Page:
Tuesday, November 3, 2015

Palliative care instead of chemo for late stage cancer

I've been reading this morning, I'm sorry. Over at Breast Cancer, But Doctor I Hate Pink, Ann blogged about being healthy enough for more chemo as she deals with progression of her metastatic breast cancer (and she is giving away a fitness watch). I started thinking (which can be a very bad thing) about the general yuckiness of chemotherapy and cancer treatment. I hated it. I don't know anyone who doesn't hate it. Its not fun. It makes you feel like crap, unable to eat, while 'curing' you.

Then I read about a nurse with metastatic breast cancer who opted not for cancer treatment but for palliative care. The more I read, the more I like the idea. If there is no cure, why are you spending so much time on trying to cure yourself? This route really appeals to me. She found a doctor who did not push traditional cancer treatment but went for palliative care. After five years since her diagnosis, this nurse is still feeling pretty good. And its much less expensive.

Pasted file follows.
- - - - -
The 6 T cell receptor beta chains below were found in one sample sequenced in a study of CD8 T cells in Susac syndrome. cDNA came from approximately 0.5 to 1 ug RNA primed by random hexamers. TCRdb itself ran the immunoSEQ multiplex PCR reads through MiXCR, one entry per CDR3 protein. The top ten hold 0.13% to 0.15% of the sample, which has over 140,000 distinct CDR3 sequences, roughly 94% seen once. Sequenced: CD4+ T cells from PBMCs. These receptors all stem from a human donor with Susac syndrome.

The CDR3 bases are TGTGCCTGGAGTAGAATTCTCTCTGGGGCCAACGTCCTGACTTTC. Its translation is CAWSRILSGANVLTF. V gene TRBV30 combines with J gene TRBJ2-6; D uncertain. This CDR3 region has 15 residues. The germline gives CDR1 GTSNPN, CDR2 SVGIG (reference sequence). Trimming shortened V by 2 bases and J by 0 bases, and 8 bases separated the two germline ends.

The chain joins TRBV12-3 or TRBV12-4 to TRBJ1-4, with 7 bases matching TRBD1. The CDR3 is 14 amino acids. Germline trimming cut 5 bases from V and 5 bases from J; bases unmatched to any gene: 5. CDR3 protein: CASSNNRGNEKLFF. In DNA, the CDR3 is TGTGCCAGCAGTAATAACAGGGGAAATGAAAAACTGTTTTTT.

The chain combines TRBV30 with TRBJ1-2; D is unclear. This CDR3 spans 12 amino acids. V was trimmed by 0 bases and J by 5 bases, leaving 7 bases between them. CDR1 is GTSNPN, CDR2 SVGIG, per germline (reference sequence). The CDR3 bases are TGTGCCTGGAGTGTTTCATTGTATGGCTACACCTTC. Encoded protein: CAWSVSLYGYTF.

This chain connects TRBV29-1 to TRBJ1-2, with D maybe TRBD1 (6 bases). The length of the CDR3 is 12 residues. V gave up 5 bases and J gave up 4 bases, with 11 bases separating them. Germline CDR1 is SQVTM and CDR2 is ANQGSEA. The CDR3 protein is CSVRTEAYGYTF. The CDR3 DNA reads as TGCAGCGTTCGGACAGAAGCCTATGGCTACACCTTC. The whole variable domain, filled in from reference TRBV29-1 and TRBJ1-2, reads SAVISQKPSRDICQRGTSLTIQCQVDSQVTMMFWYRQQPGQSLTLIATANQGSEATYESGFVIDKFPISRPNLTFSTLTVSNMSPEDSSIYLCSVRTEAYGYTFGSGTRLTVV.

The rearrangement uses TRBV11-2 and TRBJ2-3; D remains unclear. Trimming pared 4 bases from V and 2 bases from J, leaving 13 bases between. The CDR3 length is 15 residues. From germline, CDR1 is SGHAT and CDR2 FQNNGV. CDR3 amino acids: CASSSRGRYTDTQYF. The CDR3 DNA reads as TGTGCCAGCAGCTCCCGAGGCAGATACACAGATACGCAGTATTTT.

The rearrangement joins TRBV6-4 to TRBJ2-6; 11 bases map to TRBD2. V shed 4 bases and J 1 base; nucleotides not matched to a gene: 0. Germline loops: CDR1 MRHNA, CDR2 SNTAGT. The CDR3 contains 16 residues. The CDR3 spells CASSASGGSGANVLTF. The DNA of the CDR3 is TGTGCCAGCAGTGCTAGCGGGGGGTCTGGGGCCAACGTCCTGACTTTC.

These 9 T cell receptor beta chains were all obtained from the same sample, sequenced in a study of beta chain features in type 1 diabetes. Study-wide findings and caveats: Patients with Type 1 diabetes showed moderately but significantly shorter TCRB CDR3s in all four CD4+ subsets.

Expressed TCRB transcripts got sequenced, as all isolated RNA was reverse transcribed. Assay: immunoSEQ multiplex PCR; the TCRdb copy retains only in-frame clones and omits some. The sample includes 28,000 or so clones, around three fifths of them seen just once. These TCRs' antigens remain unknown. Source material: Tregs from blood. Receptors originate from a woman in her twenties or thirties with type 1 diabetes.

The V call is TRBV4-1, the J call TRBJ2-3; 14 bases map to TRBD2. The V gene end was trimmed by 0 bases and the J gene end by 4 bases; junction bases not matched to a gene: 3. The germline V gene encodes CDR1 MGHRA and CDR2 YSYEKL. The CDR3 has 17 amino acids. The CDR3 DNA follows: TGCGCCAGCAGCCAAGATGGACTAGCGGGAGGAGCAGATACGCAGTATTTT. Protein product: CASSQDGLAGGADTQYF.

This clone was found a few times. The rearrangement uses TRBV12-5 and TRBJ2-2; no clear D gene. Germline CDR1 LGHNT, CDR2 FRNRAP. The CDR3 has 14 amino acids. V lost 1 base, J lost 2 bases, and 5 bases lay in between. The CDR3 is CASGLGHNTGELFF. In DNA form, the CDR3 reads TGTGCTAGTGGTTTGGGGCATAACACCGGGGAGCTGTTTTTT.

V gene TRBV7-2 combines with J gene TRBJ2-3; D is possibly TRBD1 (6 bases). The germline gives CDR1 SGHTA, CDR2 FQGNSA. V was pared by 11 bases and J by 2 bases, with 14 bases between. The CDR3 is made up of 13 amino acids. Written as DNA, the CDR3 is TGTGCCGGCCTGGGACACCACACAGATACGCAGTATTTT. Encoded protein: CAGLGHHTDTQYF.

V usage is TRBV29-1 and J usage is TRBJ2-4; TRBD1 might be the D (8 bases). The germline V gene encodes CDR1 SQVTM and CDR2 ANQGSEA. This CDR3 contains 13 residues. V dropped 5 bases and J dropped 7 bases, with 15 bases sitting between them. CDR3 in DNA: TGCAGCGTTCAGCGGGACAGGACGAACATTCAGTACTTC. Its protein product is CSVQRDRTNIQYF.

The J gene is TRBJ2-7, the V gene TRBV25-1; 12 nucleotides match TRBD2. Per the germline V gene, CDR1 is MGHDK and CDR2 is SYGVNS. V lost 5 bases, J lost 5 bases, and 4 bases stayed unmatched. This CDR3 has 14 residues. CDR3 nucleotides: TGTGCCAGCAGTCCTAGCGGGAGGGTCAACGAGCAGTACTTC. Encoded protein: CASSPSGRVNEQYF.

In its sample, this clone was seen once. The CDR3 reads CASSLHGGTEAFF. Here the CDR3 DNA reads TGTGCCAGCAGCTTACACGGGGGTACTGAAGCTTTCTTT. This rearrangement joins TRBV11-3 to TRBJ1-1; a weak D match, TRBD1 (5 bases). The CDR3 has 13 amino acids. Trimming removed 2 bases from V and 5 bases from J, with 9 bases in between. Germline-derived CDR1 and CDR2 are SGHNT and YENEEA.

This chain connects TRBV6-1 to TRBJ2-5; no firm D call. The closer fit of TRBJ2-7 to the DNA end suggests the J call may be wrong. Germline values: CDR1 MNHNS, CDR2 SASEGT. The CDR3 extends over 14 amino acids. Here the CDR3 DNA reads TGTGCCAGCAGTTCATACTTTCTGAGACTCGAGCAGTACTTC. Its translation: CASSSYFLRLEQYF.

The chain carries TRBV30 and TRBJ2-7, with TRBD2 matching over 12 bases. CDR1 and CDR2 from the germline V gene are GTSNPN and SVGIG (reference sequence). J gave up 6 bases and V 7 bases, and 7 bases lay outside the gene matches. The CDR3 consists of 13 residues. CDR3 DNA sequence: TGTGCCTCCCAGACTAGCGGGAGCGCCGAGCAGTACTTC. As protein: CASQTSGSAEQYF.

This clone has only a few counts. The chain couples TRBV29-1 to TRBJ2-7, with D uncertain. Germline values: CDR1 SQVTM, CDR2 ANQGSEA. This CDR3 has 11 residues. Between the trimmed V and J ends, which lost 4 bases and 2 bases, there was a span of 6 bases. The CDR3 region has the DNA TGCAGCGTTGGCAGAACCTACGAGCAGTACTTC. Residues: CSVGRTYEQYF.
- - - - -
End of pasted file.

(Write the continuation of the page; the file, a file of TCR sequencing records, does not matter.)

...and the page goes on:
So if you had an incurable ailment where the only options were pretty  nasty - radiation, chemo, surgery - and would weaken your body, why opt for trying to cure instead of making yourself feel as good as possible? Why go bankrupt when there isn't a cure? The bankruptcy isn't just your finances but your emotions and body too.

Monday, November 2, 2015

Good things come to those who wait